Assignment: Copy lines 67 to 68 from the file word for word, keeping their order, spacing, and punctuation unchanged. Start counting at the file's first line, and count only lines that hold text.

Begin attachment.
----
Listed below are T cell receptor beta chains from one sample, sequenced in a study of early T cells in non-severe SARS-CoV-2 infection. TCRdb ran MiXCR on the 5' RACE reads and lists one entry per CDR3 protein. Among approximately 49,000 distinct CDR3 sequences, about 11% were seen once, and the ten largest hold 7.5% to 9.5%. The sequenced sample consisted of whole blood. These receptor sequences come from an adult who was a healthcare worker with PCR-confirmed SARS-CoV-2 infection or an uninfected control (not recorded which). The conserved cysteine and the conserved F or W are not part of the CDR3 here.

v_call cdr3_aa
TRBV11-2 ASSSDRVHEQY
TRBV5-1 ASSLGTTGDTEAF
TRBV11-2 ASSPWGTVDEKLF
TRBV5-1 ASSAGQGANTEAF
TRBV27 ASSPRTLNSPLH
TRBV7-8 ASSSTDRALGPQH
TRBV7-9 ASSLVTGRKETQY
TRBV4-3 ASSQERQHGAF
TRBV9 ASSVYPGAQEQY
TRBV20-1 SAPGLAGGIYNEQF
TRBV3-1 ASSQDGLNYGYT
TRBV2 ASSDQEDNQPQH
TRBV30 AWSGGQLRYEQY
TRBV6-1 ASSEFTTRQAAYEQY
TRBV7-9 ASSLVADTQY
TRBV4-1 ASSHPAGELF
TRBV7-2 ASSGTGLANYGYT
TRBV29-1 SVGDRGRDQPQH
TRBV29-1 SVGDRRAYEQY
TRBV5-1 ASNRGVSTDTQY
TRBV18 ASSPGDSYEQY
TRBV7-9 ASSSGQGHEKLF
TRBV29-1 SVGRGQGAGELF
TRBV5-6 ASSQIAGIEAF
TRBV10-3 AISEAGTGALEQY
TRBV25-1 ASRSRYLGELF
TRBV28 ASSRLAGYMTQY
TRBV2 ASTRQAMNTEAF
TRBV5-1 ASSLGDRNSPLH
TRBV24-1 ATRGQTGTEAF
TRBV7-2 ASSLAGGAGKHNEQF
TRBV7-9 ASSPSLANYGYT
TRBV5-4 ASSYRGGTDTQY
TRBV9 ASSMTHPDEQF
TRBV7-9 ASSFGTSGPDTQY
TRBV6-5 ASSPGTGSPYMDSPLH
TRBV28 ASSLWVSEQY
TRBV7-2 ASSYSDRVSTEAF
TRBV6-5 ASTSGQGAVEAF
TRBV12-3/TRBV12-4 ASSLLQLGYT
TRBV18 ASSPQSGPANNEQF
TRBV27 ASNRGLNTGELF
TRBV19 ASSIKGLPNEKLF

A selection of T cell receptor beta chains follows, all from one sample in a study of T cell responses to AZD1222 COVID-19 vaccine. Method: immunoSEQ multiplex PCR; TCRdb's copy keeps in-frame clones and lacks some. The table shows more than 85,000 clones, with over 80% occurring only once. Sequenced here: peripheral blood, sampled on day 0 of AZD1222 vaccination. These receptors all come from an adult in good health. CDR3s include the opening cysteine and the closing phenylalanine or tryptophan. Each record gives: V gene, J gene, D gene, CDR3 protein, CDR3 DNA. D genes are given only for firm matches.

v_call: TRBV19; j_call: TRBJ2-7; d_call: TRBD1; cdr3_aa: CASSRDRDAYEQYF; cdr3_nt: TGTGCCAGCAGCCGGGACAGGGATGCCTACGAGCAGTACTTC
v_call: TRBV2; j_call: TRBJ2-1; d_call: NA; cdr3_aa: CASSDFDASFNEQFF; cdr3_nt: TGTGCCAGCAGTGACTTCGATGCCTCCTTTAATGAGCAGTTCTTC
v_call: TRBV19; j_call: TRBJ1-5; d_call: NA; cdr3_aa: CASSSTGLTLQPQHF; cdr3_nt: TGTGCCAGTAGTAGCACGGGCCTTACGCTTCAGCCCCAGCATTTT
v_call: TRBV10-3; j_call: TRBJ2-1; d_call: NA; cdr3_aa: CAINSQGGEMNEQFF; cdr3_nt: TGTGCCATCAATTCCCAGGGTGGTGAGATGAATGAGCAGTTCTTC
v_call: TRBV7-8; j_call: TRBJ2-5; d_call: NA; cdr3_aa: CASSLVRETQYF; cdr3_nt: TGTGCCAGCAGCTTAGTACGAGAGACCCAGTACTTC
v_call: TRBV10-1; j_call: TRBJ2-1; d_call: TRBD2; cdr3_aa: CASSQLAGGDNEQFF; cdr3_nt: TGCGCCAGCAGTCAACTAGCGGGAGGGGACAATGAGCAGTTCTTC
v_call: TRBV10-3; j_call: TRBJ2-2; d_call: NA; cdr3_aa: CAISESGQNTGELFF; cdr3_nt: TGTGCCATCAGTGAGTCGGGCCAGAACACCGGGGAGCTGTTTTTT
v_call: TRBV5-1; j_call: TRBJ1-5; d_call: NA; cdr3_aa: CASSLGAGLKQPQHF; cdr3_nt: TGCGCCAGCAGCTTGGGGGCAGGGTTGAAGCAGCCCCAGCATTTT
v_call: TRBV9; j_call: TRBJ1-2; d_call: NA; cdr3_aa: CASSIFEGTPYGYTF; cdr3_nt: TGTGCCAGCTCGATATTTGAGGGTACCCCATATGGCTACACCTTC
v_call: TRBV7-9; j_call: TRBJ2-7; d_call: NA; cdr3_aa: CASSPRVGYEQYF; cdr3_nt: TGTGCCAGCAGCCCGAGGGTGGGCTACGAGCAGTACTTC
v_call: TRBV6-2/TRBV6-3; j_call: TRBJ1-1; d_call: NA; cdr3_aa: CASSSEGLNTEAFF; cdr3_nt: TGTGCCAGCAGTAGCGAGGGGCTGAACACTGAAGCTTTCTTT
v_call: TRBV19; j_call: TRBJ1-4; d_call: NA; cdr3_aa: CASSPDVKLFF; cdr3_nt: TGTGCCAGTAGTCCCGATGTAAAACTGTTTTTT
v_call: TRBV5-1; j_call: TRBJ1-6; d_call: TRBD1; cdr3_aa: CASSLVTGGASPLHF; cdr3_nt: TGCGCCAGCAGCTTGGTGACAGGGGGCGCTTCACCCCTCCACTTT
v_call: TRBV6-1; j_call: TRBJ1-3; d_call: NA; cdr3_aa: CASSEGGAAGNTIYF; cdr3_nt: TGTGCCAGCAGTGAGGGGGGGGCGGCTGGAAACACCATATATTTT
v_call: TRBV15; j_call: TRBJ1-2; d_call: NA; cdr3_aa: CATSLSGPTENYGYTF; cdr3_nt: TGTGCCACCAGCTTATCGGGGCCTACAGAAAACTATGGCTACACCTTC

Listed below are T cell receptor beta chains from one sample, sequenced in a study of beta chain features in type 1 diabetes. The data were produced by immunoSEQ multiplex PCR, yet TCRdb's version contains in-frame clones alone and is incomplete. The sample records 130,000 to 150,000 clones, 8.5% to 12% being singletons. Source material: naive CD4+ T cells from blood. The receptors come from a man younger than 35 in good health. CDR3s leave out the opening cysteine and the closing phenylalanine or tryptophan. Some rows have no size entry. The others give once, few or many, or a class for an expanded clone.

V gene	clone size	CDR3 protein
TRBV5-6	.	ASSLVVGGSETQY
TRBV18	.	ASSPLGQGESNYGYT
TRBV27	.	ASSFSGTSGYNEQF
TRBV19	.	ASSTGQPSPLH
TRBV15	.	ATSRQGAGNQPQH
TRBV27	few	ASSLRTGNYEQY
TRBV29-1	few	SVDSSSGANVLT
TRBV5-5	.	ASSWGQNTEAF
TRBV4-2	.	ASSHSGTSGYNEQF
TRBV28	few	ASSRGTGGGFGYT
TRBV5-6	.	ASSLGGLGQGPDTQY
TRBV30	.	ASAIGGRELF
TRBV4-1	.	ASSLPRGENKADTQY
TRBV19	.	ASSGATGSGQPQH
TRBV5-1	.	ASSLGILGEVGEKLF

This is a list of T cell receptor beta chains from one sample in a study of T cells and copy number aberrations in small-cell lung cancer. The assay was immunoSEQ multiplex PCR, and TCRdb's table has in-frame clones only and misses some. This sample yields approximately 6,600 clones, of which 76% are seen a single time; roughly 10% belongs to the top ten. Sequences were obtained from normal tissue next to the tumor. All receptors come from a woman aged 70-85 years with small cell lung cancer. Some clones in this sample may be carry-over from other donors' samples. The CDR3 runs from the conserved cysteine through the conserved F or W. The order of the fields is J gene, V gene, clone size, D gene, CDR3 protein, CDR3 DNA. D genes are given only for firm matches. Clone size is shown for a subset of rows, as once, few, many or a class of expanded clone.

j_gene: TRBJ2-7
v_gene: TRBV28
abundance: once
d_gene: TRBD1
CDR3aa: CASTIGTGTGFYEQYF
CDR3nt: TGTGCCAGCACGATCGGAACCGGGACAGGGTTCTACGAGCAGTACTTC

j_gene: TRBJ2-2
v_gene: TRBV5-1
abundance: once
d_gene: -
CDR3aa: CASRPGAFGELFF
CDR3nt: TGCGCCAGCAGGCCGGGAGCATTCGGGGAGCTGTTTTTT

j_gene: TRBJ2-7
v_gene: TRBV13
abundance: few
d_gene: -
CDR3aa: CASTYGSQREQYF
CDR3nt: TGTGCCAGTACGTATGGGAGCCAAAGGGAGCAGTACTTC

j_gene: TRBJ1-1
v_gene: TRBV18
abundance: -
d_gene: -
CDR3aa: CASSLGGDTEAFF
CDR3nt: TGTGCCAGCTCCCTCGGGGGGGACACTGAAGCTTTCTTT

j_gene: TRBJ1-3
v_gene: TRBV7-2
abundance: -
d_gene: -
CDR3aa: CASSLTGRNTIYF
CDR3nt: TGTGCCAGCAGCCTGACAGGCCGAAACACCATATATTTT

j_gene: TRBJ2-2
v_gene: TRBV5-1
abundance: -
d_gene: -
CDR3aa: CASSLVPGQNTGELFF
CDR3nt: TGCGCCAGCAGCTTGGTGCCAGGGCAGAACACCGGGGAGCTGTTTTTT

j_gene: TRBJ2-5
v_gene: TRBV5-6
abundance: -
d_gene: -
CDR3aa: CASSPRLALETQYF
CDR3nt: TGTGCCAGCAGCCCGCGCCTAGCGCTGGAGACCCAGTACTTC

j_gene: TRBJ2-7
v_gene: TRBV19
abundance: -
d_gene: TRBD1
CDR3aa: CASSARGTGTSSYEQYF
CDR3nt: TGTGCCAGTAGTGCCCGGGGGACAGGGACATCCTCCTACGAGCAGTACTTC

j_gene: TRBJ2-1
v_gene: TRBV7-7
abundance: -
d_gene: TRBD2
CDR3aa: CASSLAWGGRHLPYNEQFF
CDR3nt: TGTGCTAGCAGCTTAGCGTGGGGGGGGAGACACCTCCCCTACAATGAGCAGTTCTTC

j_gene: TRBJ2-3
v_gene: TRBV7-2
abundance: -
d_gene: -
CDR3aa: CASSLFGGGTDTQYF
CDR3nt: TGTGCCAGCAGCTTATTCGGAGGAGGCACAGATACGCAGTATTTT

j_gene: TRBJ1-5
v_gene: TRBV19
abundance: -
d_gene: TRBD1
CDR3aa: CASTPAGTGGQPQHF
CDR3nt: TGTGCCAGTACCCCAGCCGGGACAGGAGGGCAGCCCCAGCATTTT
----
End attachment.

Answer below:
TRBV19	.	ASSTGQPSPLH
TRBV15	.	ATSRQGAGNQPQH